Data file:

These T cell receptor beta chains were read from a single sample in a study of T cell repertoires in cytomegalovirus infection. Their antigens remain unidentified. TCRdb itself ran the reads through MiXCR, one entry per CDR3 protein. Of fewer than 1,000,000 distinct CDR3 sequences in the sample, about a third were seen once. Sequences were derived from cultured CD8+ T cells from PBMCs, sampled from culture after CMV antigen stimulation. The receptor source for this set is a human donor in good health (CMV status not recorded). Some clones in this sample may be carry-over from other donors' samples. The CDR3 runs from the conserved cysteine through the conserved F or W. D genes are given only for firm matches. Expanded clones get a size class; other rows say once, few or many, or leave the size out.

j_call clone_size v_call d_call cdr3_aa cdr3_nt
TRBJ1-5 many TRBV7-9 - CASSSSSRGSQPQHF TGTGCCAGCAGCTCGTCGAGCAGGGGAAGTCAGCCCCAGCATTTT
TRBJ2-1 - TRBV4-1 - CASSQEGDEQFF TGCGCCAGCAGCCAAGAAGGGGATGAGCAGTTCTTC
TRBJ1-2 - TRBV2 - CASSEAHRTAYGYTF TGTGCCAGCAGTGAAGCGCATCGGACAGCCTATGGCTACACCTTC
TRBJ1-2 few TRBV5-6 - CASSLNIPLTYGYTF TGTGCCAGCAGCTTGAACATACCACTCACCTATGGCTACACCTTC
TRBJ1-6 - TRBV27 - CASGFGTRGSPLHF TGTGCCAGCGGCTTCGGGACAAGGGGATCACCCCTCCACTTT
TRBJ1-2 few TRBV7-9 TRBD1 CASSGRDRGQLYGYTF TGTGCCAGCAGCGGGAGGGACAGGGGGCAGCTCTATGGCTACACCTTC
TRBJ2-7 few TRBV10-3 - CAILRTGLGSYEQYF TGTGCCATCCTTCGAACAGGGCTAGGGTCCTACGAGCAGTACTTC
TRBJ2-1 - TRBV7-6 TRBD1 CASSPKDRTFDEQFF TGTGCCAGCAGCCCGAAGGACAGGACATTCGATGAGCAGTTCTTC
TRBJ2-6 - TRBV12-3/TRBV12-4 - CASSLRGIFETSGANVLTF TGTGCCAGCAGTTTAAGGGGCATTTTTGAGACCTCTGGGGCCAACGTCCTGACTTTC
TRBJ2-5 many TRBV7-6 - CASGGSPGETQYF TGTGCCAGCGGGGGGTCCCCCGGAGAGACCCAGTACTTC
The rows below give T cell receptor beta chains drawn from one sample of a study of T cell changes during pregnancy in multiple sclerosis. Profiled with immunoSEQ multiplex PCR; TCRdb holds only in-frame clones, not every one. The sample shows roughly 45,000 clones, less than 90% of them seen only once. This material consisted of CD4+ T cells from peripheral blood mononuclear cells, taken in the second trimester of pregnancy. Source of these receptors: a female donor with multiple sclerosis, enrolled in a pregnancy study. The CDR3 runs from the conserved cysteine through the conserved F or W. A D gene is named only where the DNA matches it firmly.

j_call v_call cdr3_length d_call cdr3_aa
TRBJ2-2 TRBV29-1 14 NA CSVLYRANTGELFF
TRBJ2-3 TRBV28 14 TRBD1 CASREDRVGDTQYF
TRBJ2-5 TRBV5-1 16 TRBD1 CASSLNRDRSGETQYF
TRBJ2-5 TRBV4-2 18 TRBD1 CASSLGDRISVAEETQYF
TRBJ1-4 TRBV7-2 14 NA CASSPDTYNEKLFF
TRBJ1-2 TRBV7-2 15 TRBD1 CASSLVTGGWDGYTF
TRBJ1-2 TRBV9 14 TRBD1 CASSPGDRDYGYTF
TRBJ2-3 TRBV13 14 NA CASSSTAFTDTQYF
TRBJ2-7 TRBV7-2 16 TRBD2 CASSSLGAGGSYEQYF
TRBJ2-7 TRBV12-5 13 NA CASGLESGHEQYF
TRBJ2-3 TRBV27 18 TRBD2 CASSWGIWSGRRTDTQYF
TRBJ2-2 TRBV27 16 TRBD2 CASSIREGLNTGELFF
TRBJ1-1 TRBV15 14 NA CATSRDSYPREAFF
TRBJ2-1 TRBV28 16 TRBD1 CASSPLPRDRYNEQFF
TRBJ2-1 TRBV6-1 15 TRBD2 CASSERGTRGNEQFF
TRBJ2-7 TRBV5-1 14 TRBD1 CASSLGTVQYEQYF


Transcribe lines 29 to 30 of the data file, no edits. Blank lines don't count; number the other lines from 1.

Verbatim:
TRBJ2-1 TRBV6-1 15 TRBD2 CASSERGTRGNEQFF
TRBJ2-7 TRBV5-1 14 TRBD1 CASSLGTVQYEQYF